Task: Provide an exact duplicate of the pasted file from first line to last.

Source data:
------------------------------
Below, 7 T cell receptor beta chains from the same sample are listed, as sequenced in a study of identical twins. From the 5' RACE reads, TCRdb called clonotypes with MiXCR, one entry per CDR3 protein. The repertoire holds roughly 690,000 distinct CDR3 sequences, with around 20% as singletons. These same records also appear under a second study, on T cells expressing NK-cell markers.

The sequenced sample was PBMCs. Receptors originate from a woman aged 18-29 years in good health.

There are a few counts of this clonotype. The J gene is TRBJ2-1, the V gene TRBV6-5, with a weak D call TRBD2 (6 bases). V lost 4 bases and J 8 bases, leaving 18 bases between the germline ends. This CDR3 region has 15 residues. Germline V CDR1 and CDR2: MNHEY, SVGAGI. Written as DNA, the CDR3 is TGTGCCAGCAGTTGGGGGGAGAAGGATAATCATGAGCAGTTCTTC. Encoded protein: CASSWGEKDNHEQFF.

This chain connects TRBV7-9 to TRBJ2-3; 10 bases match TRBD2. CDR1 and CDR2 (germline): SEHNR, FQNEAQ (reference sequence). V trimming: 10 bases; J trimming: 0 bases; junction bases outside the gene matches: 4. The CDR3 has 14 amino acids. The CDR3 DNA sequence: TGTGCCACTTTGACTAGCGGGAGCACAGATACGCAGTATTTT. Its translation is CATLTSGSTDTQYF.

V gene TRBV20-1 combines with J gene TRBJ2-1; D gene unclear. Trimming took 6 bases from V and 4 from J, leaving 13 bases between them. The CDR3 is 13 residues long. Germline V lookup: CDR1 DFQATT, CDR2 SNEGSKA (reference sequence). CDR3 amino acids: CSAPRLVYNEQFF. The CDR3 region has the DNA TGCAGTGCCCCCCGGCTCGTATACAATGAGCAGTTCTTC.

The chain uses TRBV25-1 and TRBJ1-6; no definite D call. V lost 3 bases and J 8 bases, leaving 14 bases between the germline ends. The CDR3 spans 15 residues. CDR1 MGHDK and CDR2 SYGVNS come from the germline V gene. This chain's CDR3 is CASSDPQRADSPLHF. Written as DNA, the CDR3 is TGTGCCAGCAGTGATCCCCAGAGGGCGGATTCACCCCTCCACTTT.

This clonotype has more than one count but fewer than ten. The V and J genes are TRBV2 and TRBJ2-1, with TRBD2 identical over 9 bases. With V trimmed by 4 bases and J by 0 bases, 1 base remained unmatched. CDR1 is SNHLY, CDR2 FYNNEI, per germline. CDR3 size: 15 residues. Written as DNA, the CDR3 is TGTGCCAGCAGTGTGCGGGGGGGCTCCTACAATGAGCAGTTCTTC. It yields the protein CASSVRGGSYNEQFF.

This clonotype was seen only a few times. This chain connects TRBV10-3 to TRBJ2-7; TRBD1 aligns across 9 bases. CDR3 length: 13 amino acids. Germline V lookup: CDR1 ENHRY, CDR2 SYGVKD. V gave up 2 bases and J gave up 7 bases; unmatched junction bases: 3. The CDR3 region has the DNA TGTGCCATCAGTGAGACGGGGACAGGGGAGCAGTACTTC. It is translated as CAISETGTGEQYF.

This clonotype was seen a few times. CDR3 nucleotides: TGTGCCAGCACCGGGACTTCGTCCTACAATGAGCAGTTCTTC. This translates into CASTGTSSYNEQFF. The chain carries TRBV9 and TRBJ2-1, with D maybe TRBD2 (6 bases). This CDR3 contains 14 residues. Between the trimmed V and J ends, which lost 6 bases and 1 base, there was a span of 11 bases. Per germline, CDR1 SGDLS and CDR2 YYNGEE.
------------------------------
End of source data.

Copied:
Below, 7 T cell receptor beta chains from the same sample are listed, as sequenced in a study of identical twins. From the 5' RACE reads, TCRdb called clonotypes with MiXCR, one entry per CDR3 protein. The repertoire holds roughly 690,000 distinct CDR3 sequences, with around 20% as singletons. These same records also appear under a second study, on T cells expressing NK-cell markers.

The sequenced sample was PBMCs. Receptors originate from a woman aged 18-29 years in good health.

There are a few counts of this clonotype. The J gene is TRBJ2-1, the V gene TRBV6-5, with a weak D call TRBD2 (6 bases). V lost 4 bases and J 8 bases, leaving 18 bases between the germline ends. This CDR3 region has 15 residues. Germline V CDR1 and CDR2: MNHEY, SVGAGI. Written as DNA, the CDR3 is TGTGCCAGCAGTTGGGGGGAGAAGGATAATCATGAGCAGTTCTTC. Encoded protein: CASSWGEKDNHEQFF.

This chain connects TRBV7-9 to TRBJ2-3; 10 bases match TRBD2. CDR1 and CDR2 (germline): SEHNR, FQNEAQ (reference sequence). V trimming: 10 bases; J trimming: 0 bases; junction bases outside the gene matches: 4. The CDR3 has 14 amino acids. The CDR3 DNA sequence: TGTGCCACTTTGACTAGCGGGAGCACAGATACGCAGTATTTT. Its translation is CATLTSGSTDTQYF.

V gene TRBV20-1 combines with J gene TRBJ2-1; D gene unclear. Trimming took 6 bases from V and 4 from J, leaving 13 bases between them. The CDR3 is 13 residues long. Germline V lookup: CDR1 DFQATT, CDR2 SNEGSKA (reference sequence). CDR3 amino acids: CSAPRLVYNEQFF. The CDR3 region has the DNA TGCAGTGCCCCCCGGCTCGTATACAATGAGCAGTTCTTC.

The chain uses TRBV25-1 and TRBJ1-6; no definite D call. V lost 3 bases and J 8 bases, leaving 14 bases between the germline ends. The CDR3 spans 15 residues. CDR1 MGHDK and CDR2 SYGVNS come from the germline V gene. This chain's CDR3 is CASSDPQRADSPLHF. Written as DNA, the CDR3 is TGTGCCAGCAGTGATCCCCAGAGGGCGGATTCACCCCTCCACTTT.

This clonotype has more than one count but fewer than ten. The V and J genes are TRBV2 and TRBJ2-1, with TRBD2 identical over 9 bases. With V trimmed by 4 bases and J by 0 bases, 1 base remained unmatched. CDR1 is SNHLY, CDR2 FYNNEI, per germline. CDR3 size: 15 residues. Written as DNA, the CDR3 is TGTGCCAGCAGTGTGCGGGGGGGCTCCTACAATGAGCAGTTCTTC. It yields the protein CASSVRGGSYNEQFF.

This clonotype was seen only a few times. This chain connects TRBV10-3 to TRBJ2-7; TRBD1 aligns across 9 bases. CDR3 length: 13 amino acids. Germline V lookup: CDR1 ENHRY, CDR2 SYGVKD. V gave up 2 bases and J gave up 7 bases; unmatched junction bases: 3. The CDR3 region has the DNA TGTGCCATCAGTGAGACGGGGACAGGGGAGCAGTACTTC. It is translated as CAISETGTGEQYF.

This clonotype was seen a few times. CDR3 nucleotides: TGTGCCAGCACCGGGACTTCGTCCTACAATGAGCAGTTCTTC. This translates into CASTGTSSYNEQFF. The chain carries TRBV9 and TRBJ2-1, with D maybe TRBD2 (6 bases). This CDR3 contains 14 residues. Between the trimmed V and J ends, which lost 6 bases and 1 base, there was a span of 11 bases. Per germline, CDR1 SGDLS and CDR2 YYNGEE.